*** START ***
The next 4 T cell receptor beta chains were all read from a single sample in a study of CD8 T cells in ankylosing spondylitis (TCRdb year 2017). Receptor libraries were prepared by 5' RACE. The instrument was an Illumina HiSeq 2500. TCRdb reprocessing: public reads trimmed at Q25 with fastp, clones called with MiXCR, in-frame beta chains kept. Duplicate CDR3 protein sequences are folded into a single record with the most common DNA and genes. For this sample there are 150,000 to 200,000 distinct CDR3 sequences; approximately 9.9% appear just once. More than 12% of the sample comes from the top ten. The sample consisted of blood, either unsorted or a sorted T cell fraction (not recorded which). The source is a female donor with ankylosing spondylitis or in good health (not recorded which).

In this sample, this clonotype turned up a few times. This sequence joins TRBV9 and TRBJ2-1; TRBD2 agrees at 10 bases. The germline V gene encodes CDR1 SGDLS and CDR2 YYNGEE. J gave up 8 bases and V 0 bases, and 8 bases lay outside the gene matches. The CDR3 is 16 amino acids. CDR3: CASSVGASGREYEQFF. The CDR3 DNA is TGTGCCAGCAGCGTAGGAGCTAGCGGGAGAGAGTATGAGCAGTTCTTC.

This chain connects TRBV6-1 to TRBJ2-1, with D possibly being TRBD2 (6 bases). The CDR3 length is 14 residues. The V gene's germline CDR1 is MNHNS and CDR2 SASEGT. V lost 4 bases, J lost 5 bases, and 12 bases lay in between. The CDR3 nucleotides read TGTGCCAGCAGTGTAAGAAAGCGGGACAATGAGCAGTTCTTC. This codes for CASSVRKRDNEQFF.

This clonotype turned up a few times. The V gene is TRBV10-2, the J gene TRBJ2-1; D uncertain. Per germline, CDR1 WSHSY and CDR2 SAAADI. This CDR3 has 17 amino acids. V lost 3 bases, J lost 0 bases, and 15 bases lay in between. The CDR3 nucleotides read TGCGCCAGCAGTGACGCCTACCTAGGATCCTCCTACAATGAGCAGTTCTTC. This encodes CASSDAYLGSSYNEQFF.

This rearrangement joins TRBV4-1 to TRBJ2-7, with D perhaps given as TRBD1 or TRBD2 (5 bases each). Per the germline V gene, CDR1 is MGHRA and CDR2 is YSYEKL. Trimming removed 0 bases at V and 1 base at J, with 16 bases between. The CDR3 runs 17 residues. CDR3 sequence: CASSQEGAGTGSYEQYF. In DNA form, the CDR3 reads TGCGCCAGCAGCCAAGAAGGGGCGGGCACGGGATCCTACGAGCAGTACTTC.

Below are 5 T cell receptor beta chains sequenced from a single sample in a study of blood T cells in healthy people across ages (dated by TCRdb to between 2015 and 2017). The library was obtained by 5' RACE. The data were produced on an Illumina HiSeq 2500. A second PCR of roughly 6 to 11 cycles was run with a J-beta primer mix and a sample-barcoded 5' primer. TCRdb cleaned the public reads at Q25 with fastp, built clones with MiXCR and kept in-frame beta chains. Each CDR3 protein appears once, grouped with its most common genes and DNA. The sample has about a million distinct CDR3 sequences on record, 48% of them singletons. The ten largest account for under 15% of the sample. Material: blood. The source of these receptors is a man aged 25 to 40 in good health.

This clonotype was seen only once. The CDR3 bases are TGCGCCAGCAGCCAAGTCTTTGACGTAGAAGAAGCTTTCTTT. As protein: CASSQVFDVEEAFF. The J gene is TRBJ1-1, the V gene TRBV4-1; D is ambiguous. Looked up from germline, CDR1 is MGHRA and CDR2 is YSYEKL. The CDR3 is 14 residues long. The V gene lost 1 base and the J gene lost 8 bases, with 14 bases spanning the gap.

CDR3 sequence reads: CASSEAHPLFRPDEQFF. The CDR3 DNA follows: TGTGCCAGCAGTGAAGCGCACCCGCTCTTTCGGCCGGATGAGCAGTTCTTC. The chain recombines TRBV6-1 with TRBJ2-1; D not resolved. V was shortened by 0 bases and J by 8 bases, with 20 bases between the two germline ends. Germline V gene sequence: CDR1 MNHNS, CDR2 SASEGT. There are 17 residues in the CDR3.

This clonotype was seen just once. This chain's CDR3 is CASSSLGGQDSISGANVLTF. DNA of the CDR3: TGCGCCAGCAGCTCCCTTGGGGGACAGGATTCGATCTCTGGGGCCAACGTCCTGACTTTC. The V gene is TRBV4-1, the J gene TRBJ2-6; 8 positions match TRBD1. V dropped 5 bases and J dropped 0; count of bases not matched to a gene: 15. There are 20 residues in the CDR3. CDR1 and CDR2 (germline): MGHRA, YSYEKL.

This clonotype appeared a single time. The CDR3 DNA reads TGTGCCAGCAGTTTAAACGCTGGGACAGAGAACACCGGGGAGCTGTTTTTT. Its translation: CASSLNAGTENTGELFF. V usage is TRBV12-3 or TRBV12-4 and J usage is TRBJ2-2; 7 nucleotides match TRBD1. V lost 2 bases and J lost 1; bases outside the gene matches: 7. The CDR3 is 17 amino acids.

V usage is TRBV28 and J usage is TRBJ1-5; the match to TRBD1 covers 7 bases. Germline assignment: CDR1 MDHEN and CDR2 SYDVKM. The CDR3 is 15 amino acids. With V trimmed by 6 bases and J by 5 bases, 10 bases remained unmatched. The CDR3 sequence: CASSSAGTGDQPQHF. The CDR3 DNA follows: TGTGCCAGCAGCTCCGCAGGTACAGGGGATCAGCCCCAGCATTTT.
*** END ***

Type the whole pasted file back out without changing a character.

The next 4 T cell receptor beta chains were all read from a single sample in a study of CD8 T cells in ankylosing spondylitis (TCRdb year 2017). Receptor libraries were prepared by 5' RACE. The instrument was an Illumina HiSeq 2500. TCRdb reprocessing: public reads trimmed at Q25 with fastp, clones called with MiXCR, in-frame beta chains kept. Duplicate CDR3 protein sequences are folded into a single record with the most common DNA and genes. For this sample there are 150,000 to 200,000 distinct CDR3 sequences; approximately 9.9% appear just once. More than 12% of the sample comes from the top ten. The sample consisted of blood, either unsorted or a sorted T cell fraction (not recorded which). The source is a female donor with ankylosing spondylitis or in good health (not recorded which).

In this sample, this clonotype turned up a few times. This sequence joins TRBV9 and TRBJ2-1; TRBD2 agrees at 10 bases. The germline V gene encodes CDR1 SGDLS and CDR2 YYNGEE. J gave up 8 bases and V 0 bases, and 8 bases lay outside the gene matches. The CDR3 is 16 amino acids. CDR3: CASSVGASGREYEQFF. The CDR3 DNA is TGTGCCAGCAGCGTAGGAGCTAGCGGGAGAGAGTATGAGCAGTTCTTC.

This chain connects TRBV6-1 to TRBJ2-1, with D possibly being TRBD2 (6 bases). The CDR3 length is 14 residues. The V gene's germline CDR1 is MNHNS and CDR2 SASEGT. V lost 4 bases, J lost 5 bases, and 12 bases lay in between. The CDR3 nucleotides read TGTGCCAGCAGTGTAAGAAAGCGGGACAATGAGCAGTTCTTC. This codes for CASSVRKRDNEQFF.

This clonotype turned up a few times. The V gene is TRBV10-2, the J gene TRBJ2-1; D uncertain. Per germline, CDR1 WSHSY and CDR2 SAAADI. This CDR3 has 17 amino acids. V lost 3 bases, J lost 0 bases, and 15 bases lay in between. The CDR3 nucleotides read TGCGCCAGCAGTGACGCCTACCTAGGATCCTCCTACAATGAGCAGTTCTTC. This encodes CASSDAYLGSSYNEQFF.

This rearrangement joins TRBV4-1 to TRBJ2-7, with D perhaps given as TRBD1 or TRBD2 (5 bases each). Per the germline V gene, CDR1 is MGHRA and CDR2 is YSYEKL. Trimming removed 0 bases at V and 1 base at J, with 16 bases between. The CDR3 runs 17 residues. CDR3 sequence: CASSQEGAGTGSYEQYF. In DNA form, the CDR3 reads TGCGCCAGCAGCCAAGAAGGGGCGGGCACGGGATCCTACGAGCAGTACTTC.

Below are 5 T cell receptor beta chains sequenced from a single sample in a study of blood T cells in healthy people across ages (dated by TCRdb to between 2015 and 2017). The library was obtained by 5' RACE. The data were produced on an Illumina HiSeq 2500. A second PCR of roughly 6 to 11 cycles was run with a J-beta primer mix and a sample-barcoded 5' primer. TCRdb cleaned the public reads at Q25 with fastp, built clones with MiXCR and kept in-frame beta chains. Each CDR3 protein appears once, grouped with its most common genes and DNA. The sample has about a million distinct CDR3 sequences on record, 48% of them singletons. The ten largest account for under 15% of the sample. Material: blood. The source of these receptors is a man aged 25 to 40 in good health.

This clonotype was seen only once. The CDR3 bases are TGCGCCAGCAGCCAAGTCTTTGACGTAGAAGAAGCTTTCTTT. As protein: CASSQVFDVEEAFF. The J gene is TRBJ1-1, the V gene TRBV4-1; D is ambiguous. Looked up from germline, CDR1 is MGHRA and CDR2 is YSYEKL. The CDR3 is 14 residues long. The V gene lost 1 base and the J gene lost 8 bases, with 14 bases spanning the gap.

CDR3 sequence reads: CASSEAHPLFRPDEQFF. The CDR3 DNA follows: TGTGCCAGCAGTGAAGCGCACCCGCTCTTTCGGCCGGATGAGCAGTTCTTC. The chain recombines TRBV6-1 with TRBJ2-1; D not resolved. V was shortened by 0 bases and J by 8 bases, with 20 bases between the two germline ends. Germline V gene sequence: CDR1 MNHNS, CDR2 SASEGT. There are 17 residues in the CDR3.

This clonotype was seen just once. This chain's CDR3 is CASSSLGGQDSISGANVLTF. DNA of the CDR3: TGCGCCAGCAGCTCCCTTGGGGGACAGGATTCGATCTCTGGGGCCAACGTCCTGACTTTC. The V gene is TRBV4-1, the J gene TRBJ2-6; 8 positions match TRBD1. V dropped 5 bases and J dropped 0; count of bases not matched to a gene: 15. There are 20 residues in the CDR3. CDR1 and CDR2 (germline): MGHRA, YSYEKL.

This clonotype appeared a single time. The CDR3 DNA reads TGTGCCAGCAGTTTAAACGCTGGGACAGAGAACACCGGGGAGCTGTTTTTT. Its translation: CASSLNAGTENTGELFF. V usage is TRBV12-3 or TRBV12-4 and J usage is TRBJ2-2; 7 nucleotides match TRBD1. V lost 2 bases and J lost 1; bases outside the gene matches: 7. The CDR3 is 17 amino acids.

V usage is TRBV28 and J usage is TRBJ1-5; the match to TRBD1 covers 7 bases. Germline assignment: CDR1 MDHEN and CDR2 SYDVKM. The CDR3 is 15 amino acids. With V trimmed by 6 bases and J by 5 bases, 10 bases remained unmatched. The CDR3 sequence: CASSSAGTGDQPQHF. The CDR3 DNA follows: TGTGCCAGCAGCTCCGCAGGTACAGGGGATCAGCCCCAGCATTTT.